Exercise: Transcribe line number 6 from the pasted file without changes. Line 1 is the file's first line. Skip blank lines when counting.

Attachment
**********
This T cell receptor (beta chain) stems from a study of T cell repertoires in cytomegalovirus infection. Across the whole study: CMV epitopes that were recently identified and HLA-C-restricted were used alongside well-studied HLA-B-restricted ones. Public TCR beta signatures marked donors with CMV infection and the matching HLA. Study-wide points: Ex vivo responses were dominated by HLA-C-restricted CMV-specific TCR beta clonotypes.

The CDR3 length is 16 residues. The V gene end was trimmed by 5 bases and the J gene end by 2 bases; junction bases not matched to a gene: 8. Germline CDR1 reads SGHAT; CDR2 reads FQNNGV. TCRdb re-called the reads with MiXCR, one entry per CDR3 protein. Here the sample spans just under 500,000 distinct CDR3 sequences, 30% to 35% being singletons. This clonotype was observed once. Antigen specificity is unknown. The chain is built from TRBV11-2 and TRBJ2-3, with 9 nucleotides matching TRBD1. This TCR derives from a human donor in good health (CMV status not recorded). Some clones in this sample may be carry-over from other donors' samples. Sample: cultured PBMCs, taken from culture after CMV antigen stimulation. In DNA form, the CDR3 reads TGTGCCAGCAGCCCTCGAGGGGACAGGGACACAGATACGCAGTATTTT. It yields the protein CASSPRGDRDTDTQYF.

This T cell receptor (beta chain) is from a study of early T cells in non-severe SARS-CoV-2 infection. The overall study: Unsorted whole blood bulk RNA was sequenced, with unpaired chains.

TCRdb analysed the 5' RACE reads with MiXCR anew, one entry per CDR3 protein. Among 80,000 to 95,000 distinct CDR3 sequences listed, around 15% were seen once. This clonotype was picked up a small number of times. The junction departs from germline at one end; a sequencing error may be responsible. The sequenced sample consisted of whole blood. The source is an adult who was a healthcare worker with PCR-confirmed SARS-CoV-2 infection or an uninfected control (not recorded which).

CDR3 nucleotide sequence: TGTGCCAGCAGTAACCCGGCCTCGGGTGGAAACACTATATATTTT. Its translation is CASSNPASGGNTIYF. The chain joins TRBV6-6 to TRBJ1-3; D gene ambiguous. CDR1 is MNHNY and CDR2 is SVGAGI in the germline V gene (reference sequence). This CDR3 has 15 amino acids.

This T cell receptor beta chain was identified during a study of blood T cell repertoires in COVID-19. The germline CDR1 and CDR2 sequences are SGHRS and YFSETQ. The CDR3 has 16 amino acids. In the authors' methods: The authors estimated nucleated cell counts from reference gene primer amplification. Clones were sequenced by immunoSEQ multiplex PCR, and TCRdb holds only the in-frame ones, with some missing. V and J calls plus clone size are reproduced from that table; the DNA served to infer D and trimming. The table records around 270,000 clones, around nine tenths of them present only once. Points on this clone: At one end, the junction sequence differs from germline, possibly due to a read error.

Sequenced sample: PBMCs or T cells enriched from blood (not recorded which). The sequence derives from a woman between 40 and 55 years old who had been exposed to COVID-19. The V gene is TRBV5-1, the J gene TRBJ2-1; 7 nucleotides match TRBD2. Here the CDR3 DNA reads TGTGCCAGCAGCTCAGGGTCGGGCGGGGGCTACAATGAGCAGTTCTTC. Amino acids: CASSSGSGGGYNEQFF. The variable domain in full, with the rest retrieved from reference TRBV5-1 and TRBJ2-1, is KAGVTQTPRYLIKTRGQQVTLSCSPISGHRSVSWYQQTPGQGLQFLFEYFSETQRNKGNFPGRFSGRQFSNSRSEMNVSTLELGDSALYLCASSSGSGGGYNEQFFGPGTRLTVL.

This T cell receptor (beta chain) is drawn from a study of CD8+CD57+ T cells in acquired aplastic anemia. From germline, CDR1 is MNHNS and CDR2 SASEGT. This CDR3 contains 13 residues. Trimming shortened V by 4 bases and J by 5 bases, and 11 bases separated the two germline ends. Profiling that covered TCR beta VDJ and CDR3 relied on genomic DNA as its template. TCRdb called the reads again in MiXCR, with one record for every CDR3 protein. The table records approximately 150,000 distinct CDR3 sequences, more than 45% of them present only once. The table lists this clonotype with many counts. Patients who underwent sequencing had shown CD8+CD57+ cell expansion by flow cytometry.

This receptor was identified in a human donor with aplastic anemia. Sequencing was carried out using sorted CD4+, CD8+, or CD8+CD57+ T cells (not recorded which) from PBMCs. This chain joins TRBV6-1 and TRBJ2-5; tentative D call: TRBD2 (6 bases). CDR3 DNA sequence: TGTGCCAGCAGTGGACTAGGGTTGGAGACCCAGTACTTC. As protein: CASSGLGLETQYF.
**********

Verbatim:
This T cell receptor beta chain was identified during a study of blood T cell repertoires in COVID-19. The germline CDR1 and CDR2 sequences are SGHRS and YFSETQ. The CDR3 has 16 amino acids. In the authors' methods: The authors estimated nucleated cell counts from reference gene primer amplification. Clones were sequenced by immunoSEQ multiplex PCR, and TCRdb holds only the in-frame ones, with some missing. V and J calls plus clone size are reproduced from that table; the DNA served to infer D and trimming. The table records around 270,000 clones, around nine tenths of them present only once. Points on this clone: At one end, the junction sequence differs from germline, possibly due to a read error.